Every city in America has predominately black neighborhoods. Vanishingly few white liberals actually seek to live in those neighborhoods.

They don‘t raise their families there.

The only thing Scott Adams did was say out loud what all liberals do.

That's a more sympathetic attitude than my own. But there may be some truth to it, at least as concerns the behavior of certain white liberals.

A scan of the rest of the comment thread for this post shows almost nothing but sympathy for Adams from the Instapundit commentariat.

ADDENDUM 2: anticipating an objection: yes, Adams does offer "advice" to white folks to stay away from black folks. Does this count as incitation? I'd still say no; the guy is just expressing his opinion about how to handle the situation, and his solution, far from being violent, is simply to retreat, whatever that might mean for other white people. I still don't agree with the extreme, across-the-board tenor of his perspective, but he has a right to his opinion.

ADDENDUM 3: PJW weighs in on the controversy:


*I use the less-than-or-equal-to sign because the number of blacks thinking whiteness is not okay could be less than 47%. If the survey included a "neutral" option, some or many people could have selected that.

**Note that this doesn't work both ways. "It's okay to be white," taken in the most literal way, is a positive statement affirming that being white isn't bad. "It's not okay to be white" is a racist statement because it denigrates an entire demographic. We can get into the question of the "It's okay" expression's history—specifically its association with white supremacy—but the fact is that the term has evolved beyond that into what I would consider a fairly timid affirmation of one's own ethnicity, assuming the person uttering the sentence is white. Compare "It's okay to be white" to "Black Power," "Black is beautiful," etc. Viewed in that light, does "It's okay to be white" sound even remotely emphatic?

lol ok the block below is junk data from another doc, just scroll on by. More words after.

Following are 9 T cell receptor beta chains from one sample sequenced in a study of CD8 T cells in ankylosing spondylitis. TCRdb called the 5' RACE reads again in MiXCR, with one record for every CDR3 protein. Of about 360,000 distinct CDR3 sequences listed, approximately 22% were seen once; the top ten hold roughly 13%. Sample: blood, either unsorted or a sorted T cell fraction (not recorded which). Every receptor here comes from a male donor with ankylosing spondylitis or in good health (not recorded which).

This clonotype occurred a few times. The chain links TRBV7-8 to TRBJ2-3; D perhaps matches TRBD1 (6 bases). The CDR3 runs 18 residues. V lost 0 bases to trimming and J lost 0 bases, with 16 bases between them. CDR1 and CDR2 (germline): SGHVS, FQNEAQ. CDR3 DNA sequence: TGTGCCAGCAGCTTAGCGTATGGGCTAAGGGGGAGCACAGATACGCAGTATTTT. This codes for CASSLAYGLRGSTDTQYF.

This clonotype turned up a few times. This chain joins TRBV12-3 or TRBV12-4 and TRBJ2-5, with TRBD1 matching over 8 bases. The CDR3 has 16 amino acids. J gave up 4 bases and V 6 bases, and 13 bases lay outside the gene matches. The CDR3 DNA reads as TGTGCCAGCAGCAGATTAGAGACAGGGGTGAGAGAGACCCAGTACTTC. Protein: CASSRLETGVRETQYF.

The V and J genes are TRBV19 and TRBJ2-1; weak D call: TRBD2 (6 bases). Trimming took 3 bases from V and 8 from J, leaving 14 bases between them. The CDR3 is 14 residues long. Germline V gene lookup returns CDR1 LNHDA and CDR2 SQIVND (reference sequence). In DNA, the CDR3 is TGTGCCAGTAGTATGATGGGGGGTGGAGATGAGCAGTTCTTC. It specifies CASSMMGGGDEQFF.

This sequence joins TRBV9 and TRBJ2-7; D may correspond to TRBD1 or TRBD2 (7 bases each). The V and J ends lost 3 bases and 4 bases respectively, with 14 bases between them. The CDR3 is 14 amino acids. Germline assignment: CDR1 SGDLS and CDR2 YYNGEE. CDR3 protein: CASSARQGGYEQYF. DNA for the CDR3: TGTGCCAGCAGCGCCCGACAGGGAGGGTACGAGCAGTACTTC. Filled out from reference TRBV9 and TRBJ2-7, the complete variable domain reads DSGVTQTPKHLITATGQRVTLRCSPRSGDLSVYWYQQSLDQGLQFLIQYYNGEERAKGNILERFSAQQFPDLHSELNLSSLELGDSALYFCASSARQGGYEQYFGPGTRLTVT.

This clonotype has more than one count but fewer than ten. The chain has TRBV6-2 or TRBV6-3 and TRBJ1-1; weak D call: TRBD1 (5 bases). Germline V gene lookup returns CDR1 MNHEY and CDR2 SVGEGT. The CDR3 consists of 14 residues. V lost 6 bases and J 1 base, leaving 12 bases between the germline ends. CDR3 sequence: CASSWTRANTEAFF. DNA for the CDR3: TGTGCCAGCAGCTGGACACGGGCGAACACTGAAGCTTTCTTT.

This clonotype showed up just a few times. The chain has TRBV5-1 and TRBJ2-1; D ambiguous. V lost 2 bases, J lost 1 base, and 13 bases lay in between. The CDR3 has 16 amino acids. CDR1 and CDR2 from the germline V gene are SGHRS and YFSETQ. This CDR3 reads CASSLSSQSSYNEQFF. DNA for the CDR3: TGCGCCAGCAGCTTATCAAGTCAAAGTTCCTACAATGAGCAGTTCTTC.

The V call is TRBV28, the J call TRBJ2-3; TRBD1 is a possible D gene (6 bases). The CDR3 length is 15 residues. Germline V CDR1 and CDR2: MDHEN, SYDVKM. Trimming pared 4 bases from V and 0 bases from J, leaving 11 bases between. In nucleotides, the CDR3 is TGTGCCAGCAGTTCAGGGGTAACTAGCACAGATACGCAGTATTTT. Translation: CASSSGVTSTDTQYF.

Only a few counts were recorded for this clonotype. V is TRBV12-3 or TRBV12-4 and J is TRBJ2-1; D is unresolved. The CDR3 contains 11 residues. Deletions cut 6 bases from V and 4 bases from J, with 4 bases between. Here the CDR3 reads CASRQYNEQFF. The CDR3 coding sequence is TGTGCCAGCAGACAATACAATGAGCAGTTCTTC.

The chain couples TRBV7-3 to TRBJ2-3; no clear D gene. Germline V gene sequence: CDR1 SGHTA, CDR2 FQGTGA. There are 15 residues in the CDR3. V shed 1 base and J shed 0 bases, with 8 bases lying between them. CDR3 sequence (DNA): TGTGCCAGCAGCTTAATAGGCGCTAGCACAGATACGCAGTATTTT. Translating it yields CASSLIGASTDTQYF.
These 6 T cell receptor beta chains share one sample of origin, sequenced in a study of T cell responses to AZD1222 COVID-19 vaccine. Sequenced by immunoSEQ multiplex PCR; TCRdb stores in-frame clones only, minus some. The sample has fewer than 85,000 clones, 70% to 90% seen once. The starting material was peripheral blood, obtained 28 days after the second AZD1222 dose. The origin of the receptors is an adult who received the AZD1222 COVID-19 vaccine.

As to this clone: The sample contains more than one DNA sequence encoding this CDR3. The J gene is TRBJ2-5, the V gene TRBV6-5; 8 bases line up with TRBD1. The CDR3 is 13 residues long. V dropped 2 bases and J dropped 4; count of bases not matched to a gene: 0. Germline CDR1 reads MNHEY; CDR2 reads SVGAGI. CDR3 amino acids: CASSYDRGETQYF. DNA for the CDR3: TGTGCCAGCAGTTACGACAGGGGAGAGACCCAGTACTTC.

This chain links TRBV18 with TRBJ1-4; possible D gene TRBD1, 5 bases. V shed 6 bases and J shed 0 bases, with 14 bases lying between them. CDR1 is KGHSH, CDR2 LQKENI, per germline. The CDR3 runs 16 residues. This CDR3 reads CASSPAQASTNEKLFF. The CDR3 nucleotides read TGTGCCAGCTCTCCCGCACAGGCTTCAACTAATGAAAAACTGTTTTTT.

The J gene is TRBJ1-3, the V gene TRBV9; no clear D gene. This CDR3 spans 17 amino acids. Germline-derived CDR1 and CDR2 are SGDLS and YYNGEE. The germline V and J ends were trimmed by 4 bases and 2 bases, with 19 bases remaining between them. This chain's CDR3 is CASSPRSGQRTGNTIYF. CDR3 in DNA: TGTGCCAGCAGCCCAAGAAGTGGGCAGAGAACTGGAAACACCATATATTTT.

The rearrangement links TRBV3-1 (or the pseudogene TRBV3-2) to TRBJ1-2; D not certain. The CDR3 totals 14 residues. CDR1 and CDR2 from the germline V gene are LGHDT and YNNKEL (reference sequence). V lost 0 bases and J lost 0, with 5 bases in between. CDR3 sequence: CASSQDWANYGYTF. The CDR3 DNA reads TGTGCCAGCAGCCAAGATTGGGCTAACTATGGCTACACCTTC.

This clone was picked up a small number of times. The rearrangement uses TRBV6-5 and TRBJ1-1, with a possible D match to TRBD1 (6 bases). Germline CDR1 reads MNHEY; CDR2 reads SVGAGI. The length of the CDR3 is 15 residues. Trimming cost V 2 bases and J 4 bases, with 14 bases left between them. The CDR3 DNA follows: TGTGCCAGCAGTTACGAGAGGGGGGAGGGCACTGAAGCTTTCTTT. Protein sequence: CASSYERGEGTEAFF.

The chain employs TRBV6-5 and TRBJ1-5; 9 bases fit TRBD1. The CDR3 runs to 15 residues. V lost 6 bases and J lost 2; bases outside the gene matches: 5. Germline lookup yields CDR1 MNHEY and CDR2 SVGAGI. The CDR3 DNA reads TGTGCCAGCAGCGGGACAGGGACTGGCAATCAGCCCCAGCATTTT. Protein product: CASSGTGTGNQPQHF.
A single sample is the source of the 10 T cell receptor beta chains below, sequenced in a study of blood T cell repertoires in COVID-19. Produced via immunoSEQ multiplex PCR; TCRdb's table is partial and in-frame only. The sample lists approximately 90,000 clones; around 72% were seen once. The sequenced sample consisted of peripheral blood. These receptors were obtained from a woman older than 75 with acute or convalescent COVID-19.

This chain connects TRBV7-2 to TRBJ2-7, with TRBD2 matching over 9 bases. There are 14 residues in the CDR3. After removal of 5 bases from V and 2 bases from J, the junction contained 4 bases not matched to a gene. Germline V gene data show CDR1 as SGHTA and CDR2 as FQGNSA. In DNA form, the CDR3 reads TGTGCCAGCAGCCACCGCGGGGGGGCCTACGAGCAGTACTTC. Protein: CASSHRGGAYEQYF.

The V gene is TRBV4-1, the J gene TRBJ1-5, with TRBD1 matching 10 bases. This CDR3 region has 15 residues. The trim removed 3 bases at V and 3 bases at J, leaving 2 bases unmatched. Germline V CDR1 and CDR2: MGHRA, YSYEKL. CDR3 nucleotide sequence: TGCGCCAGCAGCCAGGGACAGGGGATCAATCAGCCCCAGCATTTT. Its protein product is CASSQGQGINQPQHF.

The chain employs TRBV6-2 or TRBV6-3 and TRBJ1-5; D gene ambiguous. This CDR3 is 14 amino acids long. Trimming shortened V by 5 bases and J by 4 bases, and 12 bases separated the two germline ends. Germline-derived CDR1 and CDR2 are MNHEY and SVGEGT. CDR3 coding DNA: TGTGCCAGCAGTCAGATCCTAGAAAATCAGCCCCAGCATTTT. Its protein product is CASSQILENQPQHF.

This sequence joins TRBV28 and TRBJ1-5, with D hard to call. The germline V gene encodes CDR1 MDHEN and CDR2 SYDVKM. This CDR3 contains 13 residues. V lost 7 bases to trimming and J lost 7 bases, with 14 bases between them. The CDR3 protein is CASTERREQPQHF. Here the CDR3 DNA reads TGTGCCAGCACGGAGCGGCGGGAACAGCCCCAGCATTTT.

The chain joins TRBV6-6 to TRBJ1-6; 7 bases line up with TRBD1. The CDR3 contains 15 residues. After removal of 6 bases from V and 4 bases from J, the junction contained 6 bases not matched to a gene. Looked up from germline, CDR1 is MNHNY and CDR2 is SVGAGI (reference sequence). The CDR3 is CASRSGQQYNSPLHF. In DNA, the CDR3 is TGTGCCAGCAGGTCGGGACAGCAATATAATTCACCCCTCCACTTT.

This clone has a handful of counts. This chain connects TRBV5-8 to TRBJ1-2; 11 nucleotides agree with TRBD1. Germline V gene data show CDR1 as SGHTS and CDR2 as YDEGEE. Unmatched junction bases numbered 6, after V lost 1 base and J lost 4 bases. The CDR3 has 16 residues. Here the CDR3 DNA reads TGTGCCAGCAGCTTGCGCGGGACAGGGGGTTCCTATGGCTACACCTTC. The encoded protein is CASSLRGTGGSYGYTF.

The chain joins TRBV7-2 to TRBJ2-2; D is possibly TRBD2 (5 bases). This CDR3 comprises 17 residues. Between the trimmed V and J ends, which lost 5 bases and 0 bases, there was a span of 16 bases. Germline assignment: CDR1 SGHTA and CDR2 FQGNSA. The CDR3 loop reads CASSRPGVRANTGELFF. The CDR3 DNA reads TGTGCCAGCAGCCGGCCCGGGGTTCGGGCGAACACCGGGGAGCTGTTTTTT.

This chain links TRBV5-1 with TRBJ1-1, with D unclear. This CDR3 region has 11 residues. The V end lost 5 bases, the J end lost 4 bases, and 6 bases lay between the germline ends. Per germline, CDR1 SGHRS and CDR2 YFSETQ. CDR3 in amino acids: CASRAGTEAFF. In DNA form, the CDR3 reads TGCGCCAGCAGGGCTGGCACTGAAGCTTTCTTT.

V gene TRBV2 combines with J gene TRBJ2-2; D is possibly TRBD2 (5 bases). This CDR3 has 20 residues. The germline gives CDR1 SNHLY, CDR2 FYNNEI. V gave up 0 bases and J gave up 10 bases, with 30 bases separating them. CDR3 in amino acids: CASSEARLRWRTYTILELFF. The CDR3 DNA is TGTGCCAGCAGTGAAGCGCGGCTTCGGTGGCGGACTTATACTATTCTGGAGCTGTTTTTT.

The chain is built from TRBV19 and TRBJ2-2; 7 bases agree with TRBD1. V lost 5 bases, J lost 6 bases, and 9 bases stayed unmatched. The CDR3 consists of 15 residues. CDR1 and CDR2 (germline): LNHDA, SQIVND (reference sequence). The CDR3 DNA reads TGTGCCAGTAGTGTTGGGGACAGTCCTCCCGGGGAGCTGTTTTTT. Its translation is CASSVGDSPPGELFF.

***In his video, Adams says, "...almost half."

****What race/ethnicity isn't troubled to some degree?

Monday, February 27, 2023

you heard about the whole "Get away from black people" thing?

Scott Adams is in hot water for responding to a survey in which a significant proportion of black people said "It's not OK to be white." Adams concluded that, with that much animus everywhere, one should "get the hell away from black people." This frank response to a frankly racist sentiment ("It's not OK to be white") strikes some as only logical, but others see it as outright racist, confirming the thoughts of the "not OK to be white" crowd.

Substack: Schrödinger's Russia Paradox

Is Russia weak or strong?

The government and media want you to believe both at the same time.


I was trained to think of McCarthy as toxic. Is this a "stopped clock right twice a day" moment? Or was he really on to something? I mean, people like AOC don't hide the fact that they're socialist these days.

got a good laugh out of this

Ah-hwunn... ah-twooo...

Firing squad is quick and humane, but lethal injection is arguably quieter.